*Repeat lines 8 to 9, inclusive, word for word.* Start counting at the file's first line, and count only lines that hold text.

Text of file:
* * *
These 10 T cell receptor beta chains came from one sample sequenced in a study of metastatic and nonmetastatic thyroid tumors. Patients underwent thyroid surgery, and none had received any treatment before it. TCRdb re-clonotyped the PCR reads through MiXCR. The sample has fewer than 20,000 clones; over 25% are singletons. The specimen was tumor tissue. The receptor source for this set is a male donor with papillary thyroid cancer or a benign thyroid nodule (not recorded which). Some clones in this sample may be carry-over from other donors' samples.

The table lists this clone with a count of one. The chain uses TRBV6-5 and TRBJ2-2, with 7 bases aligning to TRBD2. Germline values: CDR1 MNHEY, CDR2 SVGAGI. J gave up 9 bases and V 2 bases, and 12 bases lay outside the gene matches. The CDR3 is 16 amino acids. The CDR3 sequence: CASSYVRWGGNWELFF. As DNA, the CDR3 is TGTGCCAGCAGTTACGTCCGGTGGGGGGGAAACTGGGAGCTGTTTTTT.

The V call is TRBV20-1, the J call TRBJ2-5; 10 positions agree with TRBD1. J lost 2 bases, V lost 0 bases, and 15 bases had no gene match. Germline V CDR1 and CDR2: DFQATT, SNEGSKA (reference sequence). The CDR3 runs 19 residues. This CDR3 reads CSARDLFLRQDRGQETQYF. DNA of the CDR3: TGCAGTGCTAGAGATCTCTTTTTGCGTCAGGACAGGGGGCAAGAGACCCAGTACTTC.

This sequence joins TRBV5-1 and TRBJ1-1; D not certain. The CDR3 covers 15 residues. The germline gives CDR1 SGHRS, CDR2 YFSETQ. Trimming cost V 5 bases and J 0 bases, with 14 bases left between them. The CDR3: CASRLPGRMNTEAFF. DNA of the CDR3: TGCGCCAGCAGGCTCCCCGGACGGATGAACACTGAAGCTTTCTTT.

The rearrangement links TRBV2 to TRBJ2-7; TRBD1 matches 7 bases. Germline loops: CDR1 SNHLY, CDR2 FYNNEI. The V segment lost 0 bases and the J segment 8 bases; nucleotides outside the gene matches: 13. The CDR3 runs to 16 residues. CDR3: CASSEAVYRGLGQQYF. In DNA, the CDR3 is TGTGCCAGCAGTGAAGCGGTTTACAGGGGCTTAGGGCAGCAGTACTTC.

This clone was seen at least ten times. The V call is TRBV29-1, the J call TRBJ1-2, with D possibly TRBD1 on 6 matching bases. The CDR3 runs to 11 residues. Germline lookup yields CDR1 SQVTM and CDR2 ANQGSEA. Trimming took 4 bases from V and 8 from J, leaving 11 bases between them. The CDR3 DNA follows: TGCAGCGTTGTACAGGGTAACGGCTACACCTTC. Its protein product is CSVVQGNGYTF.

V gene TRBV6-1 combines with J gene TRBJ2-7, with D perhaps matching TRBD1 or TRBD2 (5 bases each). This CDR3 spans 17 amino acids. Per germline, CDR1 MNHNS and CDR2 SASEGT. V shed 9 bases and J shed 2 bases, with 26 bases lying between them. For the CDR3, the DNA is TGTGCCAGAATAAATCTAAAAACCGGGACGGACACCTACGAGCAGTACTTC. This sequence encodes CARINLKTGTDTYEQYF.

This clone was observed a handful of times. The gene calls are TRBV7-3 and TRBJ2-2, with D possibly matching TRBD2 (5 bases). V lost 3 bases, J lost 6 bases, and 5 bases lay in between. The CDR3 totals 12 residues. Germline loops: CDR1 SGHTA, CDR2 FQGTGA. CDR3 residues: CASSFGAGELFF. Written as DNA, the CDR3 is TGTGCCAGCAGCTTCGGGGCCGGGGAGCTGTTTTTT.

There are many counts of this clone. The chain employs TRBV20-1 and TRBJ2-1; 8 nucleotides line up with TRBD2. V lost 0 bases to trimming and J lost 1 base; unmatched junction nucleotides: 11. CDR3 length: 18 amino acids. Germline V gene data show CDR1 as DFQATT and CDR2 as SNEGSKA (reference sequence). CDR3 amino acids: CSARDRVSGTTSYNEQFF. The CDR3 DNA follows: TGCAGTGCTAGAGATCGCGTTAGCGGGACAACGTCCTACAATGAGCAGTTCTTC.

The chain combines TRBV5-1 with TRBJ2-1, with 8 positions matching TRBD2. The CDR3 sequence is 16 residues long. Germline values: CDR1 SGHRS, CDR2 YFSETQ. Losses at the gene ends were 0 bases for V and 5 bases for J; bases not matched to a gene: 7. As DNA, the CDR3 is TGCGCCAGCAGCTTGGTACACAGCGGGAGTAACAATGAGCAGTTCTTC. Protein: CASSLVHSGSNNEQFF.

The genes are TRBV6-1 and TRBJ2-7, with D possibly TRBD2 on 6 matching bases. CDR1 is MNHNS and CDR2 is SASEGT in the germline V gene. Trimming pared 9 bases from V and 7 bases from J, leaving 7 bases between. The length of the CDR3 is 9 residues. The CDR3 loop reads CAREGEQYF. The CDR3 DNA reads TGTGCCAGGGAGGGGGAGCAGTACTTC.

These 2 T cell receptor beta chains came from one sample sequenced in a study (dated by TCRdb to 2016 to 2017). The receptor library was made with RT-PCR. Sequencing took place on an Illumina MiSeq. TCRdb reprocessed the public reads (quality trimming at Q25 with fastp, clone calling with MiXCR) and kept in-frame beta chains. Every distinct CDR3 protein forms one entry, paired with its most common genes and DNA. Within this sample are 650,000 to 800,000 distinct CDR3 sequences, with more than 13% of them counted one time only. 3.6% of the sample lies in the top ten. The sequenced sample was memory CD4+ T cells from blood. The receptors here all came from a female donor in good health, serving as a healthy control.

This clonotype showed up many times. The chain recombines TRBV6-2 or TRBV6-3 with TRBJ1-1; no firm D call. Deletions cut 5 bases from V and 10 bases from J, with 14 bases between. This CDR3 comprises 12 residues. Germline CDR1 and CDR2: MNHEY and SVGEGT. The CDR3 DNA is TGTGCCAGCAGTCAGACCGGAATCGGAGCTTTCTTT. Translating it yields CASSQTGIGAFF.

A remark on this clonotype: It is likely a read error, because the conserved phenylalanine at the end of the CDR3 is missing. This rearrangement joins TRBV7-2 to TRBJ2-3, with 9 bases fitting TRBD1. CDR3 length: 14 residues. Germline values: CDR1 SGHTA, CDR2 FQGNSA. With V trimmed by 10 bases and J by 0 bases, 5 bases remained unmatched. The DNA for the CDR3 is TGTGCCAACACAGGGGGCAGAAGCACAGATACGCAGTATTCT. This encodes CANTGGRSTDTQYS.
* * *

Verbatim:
This clone was observed a handful of times. The gene calls are TRBV7-3 and TRBJ2-2, with D possibly matching TRBD2 (5 bases). V lost 3 bases, J lost 6 bases, and 5 bases lay in between. The CDR3 totals 12 residues. Germline loops: CDR1 SGHTA, CDR2 FQGTGA. CDR3 residues: CASSFGAGELFF. Written as DNA, the CDR3 is TGTGCCAGCAGCTTCGGGGCCGGGGAGCTGTTTTTT.

There are many counts of this clone. The chain employs TRBV20-1 and TRBJ2-1; 8 nucleotides line up with TRBD2. V lost 0 bases to trimming and J lost 1 base; unmatched junction nucleotides: 11. CDR3 length: 18 amino acids. Germline V gene data show CDR1 as DFQATT and CDR2 as SNEGSKA (reference sequence). CDR3 amino acids: CSARDRVSGTTSYNEQFF. The CDR3 DNA follows: TGCAGTGCTAGAGATCGCGTTAGCGGGACAACGTCCTACAATGAGCAGTTCTTC.